MISS SAIGON flies triumphantly into Cleveland

A classic love story sweeps the stage as MISS SAIGON flies into Cleveland now through February 17, 2019 on the KeyBank State Theatre at Playhouse Square. The new production of Boublil and Schönberg’s musical is as triumphant as it is tragic, and shows how love can soar over time and distance.

MISS SAIGON has music by Claude-Michel Schönberg with lyrics by Richard Maltby Jr. and Alain Boublil, adapted from original French lyrics by Alain Boublil, with additional lyrics by Michael Mahler.

Emily Bautista as ‘Kim’ and Anthony Festa as ‘Chris’ in the North American Tour of MISS SAIGON singing “Last Night of the World” (Photo – Matthew Murphy)

In 1975, Vietnamese war orphan Kim (Emily Bautista) finds herself working in a seedy bar for the shady character known as The Engineer (Red Concepción) when fate and an American G.I. named John (J. Daughtry) connect her to U.S. soldier Chris (Anthony Festa). When Saigon falls, John, Chris and the troops are pulled out of the area, unintentionally abandoning Kim, and leaving her to survive alone for three next years with her son Tam (Tyler Dunn on the night of this review). Even more heart-wrenching: Chris doesn’t know he now has a son, and his life has changed drastically in the three years since he left the war-torn country.

Red Concepción as ‘The Engineer’ in the North American Tour of MISS SAIGON (Photo – Matthew Murphy)

The vocals are soaring in this production. Paired with the longing lyrics and haunting harmonies, it’s hard not to fall in love with songs like “Sun and Moon,” “The Wedding Ceremony,” “The Last Night of the World,” “I Still Believe,” “I’d Give My Life For You,” “Bui Doi,” and “Little God of My Heart.”

Missing from this production is Ellen’s song “Now That I’ve Seen Her,” which has been replaced by “Maybe.” Also, some lyric swaps have been made for this tour. For example, in “The Movie In My Mind,”

these original lyrics:
The movie plays and plays
The screen before me fills
He takes me to New York
He gives me dollar bills
Our children laugh all day
And eat too much ice cream
And life is like a dream

are replaced by these lyrics:
The movie plays and plays
I’ll find my true romance
He takes me to a place
Where I don’t have to dance
Our children laugh all day
But all that I’ve been through
Can’t make my dream come true

Red Concepción (center as ‘The Engineer’) and the Company perform ‘American Dream’ in the North American Tour of MISS SAIGON (Photo – Matt Murphy)

But not missing are the beautiful acting moments, and wonderful production work via the lights, sounds, wardrobe, scenery, and projections. Speaking of projections: although underwhelming, the helicopter that evacuates the troops from Saigon is just one of these interesting projection effects in the tour.

The dance is spectacular, with pieces like “The Morning of the Dragon” featuring a full stage of exciting choreography that includes military moves, a smoking dragon, masks, flags and acrobatics.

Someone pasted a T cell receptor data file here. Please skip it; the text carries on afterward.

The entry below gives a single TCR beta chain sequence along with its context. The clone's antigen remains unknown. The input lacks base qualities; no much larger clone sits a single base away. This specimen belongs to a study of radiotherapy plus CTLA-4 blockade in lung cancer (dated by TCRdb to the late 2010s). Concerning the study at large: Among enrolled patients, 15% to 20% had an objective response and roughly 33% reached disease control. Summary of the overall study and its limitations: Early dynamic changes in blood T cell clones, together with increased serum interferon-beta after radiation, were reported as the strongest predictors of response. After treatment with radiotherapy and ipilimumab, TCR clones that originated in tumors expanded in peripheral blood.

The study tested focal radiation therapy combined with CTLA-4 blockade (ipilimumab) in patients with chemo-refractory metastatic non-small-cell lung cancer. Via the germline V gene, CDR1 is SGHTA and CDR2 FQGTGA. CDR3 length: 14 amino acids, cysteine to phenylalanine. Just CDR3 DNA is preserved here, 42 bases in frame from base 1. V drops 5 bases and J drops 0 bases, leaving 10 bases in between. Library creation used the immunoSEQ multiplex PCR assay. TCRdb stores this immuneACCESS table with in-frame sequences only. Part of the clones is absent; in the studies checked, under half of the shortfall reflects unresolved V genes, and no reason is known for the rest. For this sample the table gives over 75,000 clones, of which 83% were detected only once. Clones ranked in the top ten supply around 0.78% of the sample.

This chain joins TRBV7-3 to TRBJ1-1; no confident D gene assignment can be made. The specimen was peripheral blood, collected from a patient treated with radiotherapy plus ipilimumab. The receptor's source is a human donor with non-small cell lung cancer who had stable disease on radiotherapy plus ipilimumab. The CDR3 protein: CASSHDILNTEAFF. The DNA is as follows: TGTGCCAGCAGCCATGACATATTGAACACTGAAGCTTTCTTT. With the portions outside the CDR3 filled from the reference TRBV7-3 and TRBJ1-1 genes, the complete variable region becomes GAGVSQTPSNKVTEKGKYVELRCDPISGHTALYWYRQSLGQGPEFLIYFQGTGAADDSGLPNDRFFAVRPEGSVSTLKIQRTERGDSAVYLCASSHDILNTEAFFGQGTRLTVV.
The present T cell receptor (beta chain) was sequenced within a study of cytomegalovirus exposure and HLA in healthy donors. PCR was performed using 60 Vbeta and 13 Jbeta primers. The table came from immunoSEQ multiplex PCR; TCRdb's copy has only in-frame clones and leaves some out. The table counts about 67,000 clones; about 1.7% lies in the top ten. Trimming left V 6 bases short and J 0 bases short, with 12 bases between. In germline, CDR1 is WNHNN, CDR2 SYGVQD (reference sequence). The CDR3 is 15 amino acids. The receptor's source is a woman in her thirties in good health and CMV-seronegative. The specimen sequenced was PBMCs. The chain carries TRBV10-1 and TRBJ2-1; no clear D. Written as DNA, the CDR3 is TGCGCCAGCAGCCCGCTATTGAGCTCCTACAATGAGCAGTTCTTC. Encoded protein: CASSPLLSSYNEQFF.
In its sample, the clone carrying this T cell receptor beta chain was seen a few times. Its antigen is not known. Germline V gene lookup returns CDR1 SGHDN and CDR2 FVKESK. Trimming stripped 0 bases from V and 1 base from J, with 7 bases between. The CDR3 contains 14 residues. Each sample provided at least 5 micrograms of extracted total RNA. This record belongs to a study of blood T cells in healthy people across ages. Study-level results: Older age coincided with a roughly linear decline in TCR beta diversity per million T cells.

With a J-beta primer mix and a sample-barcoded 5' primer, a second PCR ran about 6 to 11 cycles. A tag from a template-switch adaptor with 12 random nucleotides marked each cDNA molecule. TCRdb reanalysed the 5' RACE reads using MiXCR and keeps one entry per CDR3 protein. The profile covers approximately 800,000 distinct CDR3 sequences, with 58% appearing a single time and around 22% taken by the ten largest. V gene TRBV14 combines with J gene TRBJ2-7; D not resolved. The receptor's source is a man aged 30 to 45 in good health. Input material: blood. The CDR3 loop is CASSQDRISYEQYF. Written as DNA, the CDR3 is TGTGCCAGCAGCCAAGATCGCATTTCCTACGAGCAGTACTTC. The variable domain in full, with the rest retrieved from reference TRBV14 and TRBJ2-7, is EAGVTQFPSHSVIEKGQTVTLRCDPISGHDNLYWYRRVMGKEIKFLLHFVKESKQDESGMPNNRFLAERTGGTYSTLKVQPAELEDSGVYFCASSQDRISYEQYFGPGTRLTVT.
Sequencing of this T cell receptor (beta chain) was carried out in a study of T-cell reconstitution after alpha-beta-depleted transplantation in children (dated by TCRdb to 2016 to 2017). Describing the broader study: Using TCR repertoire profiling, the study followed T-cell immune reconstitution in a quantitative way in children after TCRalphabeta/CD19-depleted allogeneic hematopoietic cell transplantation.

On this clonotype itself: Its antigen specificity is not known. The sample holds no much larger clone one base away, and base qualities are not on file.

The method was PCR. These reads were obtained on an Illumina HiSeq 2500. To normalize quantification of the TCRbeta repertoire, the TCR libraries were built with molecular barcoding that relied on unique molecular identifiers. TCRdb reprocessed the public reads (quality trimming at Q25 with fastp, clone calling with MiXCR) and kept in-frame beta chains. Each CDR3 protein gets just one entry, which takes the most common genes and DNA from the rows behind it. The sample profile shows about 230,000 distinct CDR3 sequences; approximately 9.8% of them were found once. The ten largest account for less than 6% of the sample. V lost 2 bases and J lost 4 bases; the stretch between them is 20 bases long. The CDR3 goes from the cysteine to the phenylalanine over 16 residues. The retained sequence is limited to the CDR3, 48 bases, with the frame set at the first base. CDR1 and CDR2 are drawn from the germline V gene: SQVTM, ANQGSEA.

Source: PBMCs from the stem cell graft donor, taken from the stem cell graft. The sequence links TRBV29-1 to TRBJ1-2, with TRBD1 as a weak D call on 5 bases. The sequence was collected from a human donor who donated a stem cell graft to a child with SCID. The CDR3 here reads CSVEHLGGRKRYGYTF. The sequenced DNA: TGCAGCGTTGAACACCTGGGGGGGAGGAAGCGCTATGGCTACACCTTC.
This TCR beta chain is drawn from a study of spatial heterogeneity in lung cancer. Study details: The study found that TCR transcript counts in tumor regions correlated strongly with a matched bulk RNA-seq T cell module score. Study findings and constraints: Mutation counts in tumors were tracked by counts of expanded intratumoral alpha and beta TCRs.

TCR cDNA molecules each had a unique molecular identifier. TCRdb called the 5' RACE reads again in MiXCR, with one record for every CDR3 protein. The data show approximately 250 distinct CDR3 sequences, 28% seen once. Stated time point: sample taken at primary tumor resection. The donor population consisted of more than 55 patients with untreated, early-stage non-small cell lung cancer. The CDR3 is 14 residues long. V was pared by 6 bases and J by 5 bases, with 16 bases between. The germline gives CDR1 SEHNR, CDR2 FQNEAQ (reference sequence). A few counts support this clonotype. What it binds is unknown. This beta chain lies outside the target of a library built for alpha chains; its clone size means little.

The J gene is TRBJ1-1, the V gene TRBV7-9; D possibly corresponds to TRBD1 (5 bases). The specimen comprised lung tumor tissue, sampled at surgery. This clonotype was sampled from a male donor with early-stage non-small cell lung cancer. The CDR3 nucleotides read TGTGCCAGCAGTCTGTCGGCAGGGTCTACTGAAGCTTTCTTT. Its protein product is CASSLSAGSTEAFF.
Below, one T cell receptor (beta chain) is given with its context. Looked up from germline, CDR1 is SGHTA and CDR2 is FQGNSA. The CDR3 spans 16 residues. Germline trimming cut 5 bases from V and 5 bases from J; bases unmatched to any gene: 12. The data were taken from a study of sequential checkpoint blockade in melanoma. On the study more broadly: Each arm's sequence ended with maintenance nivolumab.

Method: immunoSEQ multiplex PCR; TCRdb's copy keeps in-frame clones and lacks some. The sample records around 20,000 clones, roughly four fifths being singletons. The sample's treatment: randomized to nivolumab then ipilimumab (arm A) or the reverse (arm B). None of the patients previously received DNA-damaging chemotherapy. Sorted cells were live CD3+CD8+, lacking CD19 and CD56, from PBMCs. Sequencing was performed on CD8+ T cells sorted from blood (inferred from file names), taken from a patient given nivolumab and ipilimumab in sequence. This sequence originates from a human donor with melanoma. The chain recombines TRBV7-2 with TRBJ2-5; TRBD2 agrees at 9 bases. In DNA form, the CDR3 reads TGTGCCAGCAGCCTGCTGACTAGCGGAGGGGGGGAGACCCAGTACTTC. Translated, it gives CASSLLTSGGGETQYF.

The Company of the North American Tour of MISS SAIGON performs “Morning of the Dragon” (Photo – Matt Murphy)

This production is full of yearning and portrays the overwhelming desire for a better life. A photograph of a Vietnamese mother giving up her 11-year-old daughter to her American father in the United States (and the ultimate sacrifice that comes with those emotions) is the basis for Boublil and Schönberg’s creation of this spectacular piece of theater, and was a foundation for the pair to research and create this show.

J. Daughtry as ‘John’ and the Company perform “Bui Doi” in the North American Tour of MISS SAIGON (Photo – Matt Murphy)

This feeling is familiar to the plight of so many fleeing other countries today, as many families are risking everything (they are even willing to give up their children) to get them, the next generation, to a better place. Freedom from war and tyranny, and a chance at something better than poverty and fear are what MISS SAIGON emanates. There is a hope, an optimism, and an anticipation of more from even the darkest places.

MISS SAIGON has been performed in 32 countries, over 350 cities, in 15 different languages, has won over 70 awards including 2 Olivier Awards, 3 Tony Awards, 4 Drama Desk Awards and been seen by over 36 million people worldwide.

Overall, MISS SAIGON is a magnificent musical achievement that will tug at the heart, and send audiences away with an appreciation for the human condition.

Jinwoo Jung as ‘Thuy,’ Emily Bautista as ‘Kim,’ Sarah Ramirez as ‘Tam’ and the Company in the North American Tour of MISS SAIGON (Photo – Matthew Murphy)

MISS SAIGON is playing now through February 17, 2019 on the KeyBank State Theatre at Playhouse Square. Tickets and more information can be found by calling 216-241-6000 or visiting www.playhousesquare.org.

MISS SAIGON runs 2 hours and 40 minutes (including a 15 minute intermission).

The helicopter lands in ‘The Nightmare’ in MISS SAIGON (Photo – Matthew Murphy and Johan Persson); note – the helicopter is represented via projection for this tour

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